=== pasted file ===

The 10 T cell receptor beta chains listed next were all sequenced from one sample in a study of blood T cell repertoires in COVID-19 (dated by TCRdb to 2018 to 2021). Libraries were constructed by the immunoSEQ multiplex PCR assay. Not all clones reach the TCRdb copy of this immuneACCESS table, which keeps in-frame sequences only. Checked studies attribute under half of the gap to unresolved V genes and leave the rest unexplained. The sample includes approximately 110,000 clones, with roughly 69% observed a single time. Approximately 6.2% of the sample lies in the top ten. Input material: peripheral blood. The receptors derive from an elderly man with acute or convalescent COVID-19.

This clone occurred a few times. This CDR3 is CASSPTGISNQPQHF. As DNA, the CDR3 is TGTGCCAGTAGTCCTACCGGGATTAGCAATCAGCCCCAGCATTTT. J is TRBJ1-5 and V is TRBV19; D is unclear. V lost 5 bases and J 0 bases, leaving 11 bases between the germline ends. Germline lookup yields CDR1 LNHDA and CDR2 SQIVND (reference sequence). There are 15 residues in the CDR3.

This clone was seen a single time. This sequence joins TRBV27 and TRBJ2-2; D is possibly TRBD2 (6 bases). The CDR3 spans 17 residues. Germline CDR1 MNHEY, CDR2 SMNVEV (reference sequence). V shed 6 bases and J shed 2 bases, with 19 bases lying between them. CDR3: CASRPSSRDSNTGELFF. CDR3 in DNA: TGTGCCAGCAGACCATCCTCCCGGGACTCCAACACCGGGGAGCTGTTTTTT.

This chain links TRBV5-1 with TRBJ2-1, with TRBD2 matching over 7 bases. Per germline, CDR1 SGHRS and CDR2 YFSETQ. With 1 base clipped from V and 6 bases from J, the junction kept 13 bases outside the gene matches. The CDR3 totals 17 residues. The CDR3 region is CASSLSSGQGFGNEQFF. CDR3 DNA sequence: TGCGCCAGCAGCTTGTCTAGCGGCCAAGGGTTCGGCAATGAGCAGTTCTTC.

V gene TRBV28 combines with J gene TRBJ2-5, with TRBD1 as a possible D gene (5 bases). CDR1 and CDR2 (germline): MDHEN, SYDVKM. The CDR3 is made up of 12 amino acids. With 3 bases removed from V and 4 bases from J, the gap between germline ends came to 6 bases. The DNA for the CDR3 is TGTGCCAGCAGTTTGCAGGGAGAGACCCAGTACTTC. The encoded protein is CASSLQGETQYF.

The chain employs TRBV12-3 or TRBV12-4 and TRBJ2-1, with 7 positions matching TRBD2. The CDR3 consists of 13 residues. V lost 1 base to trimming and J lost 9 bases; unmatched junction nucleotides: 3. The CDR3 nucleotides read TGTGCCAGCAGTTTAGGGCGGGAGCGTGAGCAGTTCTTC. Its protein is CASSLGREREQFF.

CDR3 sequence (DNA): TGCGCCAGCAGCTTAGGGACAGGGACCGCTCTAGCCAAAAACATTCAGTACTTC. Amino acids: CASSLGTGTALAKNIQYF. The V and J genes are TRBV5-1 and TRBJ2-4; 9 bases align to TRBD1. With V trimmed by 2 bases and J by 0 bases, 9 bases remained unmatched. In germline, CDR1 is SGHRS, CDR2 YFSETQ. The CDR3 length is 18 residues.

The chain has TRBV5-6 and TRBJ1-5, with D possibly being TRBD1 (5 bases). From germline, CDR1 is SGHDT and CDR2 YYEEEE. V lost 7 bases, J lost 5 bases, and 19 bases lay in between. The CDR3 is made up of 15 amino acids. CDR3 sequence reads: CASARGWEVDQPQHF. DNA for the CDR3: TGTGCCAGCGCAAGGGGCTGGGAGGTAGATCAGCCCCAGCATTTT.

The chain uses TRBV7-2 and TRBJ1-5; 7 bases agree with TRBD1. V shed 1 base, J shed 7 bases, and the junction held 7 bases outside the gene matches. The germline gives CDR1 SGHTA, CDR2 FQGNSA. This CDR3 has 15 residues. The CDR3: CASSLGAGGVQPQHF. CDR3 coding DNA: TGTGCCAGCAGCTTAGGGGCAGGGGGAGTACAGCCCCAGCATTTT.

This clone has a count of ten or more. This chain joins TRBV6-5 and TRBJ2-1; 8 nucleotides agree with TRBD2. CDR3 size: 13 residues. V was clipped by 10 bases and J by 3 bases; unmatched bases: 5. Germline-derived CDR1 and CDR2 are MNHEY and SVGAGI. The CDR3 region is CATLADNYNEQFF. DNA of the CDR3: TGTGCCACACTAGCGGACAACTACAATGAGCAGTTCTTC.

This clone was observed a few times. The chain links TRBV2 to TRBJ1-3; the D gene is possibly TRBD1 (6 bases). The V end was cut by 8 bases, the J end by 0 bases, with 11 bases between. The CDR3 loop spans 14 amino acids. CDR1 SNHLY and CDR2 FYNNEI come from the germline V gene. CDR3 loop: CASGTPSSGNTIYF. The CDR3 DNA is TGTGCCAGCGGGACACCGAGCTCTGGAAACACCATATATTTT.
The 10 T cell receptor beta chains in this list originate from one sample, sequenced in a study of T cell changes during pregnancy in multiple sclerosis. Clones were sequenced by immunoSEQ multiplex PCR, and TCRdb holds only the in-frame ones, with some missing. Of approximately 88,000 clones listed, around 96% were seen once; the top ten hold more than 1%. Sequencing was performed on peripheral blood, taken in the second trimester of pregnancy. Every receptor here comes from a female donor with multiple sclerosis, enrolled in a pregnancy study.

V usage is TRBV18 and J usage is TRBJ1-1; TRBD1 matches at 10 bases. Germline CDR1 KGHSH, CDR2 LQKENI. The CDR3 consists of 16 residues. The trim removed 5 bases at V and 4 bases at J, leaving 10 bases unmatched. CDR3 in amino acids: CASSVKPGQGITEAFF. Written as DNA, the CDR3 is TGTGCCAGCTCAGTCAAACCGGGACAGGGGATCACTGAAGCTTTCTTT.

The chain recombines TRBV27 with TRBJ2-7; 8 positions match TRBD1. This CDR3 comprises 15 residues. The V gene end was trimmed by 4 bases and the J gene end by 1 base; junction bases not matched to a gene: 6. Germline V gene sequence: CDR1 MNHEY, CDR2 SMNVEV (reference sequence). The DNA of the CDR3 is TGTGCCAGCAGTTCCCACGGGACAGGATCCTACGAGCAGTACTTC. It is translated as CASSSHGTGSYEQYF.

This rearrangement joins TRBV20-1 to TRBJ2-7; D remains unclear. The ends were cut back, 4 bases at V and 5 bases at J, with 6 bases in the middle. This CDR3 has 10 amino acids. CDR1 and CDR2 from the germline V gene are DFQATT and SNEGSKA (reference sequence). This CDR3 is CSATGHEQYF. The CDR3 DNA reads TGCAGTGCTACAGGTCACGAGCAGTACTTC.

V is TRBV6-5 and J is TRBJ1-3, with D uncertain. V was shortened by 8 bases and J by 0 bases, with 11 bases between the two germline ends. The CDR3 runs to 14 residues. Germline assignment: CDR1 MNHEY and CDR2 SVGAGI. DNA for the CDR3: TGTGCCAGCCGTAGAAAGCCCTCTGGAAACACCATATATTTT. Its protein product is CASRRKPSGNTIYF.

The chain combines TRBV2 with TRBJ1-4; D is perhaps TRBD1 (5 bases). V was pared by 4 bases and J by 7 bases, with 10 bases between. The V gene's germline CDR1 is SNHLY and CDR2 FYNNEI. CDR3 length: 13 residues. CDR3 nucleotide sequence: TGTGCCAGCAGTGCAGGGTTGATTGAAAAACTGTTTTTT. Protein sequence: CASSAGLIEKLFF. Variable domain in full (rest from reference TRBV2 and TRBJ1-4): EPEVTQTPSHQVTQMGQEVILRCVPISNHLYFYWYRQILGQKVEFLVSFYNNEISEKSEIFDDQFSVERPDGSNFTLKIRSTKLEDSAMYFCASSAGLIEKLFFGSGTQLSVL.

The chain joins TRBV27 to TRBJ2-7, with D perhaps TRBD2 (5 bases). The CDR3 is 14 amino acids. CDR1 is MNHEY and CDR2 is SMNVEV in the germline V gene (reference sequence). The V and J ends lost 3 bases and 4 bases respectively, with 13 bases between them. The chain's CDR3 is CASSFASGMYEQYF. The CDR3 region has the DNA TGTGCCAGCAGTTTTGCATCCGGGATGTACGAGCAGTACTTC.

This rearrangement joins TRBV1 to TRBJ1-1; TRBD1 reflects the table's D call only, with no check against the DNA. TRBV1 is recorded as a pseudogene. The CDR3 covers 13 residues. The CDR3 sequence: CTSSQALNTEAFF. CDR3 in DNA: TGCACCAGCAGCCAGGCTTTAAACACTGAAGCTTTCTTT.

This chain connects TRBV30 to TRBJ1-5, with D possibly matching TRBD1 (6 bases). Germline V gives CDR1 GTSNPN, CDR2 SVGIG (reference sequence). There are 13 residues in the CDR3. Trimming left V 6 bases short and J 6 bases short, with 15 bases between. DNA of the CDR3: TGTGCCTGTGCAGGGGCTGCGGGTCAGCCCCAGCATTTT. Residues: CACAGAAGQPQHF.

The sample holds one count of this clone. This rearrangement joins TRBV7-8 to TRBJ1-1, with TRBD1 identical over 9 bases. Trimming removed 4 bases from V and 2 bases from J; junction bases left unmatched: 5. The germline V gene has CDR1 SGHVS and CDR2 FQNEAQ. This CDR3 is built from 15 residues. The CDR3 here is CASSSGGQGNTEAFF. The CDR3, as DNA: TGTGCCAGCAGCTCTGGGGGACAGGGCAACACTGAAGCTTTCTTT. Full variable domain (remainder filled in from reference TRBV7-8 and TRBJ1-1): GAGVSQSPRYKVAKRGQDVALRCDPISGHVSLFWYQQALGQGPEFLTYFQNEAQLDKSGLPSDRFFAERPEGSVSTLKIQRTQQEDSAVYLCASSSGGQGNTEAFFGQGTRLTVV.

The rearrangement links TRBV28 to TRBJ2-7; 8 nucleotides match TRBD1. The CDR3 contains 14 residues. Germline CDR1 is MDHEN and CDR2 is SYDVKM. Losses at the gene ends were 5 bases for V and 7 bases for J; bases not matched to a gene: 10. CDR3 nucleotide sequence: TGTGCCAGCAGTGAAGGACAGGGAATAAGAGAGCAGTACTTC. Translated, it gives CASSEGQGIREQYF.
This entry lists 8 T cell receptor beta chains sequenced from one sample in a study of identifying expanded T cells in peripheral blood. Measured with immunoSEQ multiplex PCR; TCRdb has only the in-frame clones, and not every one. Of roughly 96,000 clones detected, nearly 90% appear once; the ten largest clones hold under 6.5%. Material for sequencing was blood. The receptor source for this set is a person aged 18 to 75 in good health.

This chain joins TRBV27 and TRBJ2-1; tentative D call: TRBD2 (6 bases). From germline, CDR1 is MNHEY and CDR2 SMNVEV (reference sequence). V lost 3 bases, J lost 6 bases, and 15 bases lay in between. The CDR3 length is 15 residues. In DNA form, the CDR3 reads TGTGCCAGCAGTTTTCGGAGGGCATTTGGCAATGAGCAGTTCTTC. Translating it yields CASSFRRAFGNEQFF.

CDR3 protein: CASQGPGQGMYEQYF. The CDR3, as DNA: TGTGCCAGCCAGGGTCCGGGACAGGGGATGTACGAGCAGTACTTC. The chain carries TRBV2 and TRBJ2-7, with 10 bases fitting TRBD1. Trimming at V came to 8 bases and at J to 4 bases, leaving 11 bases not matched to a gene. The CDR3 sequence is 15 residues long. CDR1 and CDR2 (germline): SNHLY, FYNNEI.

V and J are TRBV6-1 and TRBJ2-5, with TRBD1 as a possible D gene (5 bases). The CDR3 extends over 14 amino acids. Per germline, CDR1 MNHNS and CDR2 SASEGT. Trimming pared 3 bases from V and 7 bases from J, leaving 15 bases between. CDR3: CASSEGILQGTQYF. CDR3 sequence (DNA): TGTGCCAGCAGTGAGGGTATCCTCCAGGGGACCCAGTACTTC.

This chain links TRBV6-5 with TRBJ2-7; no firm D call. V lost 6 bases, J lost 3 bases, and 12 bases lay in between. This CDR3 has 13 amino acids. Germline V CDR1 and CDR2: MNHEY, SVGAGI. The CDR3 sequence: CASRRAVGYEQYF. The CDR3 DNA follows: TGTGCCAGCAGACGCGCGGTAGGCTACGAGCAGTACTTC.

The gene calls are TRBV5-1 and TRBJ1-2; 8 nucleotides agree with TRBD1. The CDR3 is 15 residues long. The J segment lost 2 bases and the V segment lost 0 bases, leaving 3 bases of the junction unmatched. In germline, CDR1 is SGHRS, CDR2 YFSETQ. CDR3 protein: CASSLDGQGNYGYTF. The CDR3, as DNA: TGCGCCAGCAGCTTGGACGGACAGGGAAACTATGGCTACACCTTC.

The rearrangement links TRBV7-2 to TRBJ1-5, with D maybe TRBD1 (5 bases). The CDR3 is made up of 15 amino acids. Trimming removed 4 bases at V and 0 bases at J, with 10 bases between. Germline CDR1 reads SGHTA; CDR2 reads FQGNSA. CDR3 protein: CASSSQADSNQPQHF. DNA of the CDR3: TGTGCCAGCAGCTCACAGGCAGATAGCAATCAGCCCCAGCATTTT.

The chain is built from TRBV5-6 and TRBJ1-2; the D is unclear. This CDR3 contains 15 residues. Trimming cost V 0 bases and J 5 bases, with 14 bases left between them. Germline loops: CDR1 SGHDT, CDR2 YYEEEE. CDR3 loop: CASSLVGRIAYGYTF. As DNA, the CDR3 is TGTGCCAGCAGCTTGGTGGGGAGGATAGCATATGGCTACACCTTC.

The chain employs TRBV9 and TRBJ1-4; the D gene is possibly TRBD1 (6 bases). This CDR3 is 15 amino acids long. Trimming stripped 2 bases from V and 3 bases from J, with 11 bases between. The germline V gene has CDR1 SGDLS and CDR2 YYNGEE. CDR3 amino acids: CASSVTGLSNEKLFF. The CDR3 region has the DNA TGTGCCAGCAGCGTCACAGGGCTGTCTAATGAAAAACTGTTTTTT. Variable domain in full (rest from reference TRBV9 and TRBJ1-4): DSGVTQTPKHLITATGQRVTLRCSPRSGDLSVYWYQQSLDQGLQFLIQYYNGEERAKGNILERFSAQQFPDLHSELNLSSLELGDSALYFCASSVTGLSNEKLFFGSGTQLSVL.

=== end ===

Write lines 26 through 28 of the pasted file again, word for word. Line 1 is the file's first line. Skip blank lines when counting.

V and J are TRBV6-1 and TRBJ2-5, with TRBD1 as a possible D gene (5 bases). The CDR3 extends over 14 amino acids. Per germline, CDR1 MNHNS and CDR2 SASEGT. Trimming pared 3 bases from V and 7 bases from J, leaving 15 bases between. CDR3: CASSEGILQGTQYF. CDR3 sequence (DNA): TGTGCCAGCAGTGAGGGTATCCTCCAGGGGACCCAGTACTTC.

This chain links TRBV6-5 with TRBJ2-7; no firm D call. V lost 6 bases, J lost 3 bases, and 12 bases lay in between. This CDR3 has 13 amino acids. Germline V CDR1 and CDR2: MNHEY, SVGAGI. The CDR3 sequence: CASRRAVGYEQYF. The CDR3 DNA follows: TGTGCCAGCAGACGCGCGGTAGGCTACGAGCAGTACTTC.

The gene calls are TRBV5-1 and TRBJ1-2; 8 nucleotides agree with TRBD1. The CDR3 is 15 residues long. The J segment lost 2 bases and the V segment lost 0 bases, leaving 3 bases of the junction unmatched. In germline, CDR1 is SGHRS, CDR2 YFSETQ. CDR3 protein: CASSLDGQGNYGYTF. The CDR3, as DNA: TGCGCCAGCAGCTTGGACGGACAGGGAAACTATGGCTACACCTTC.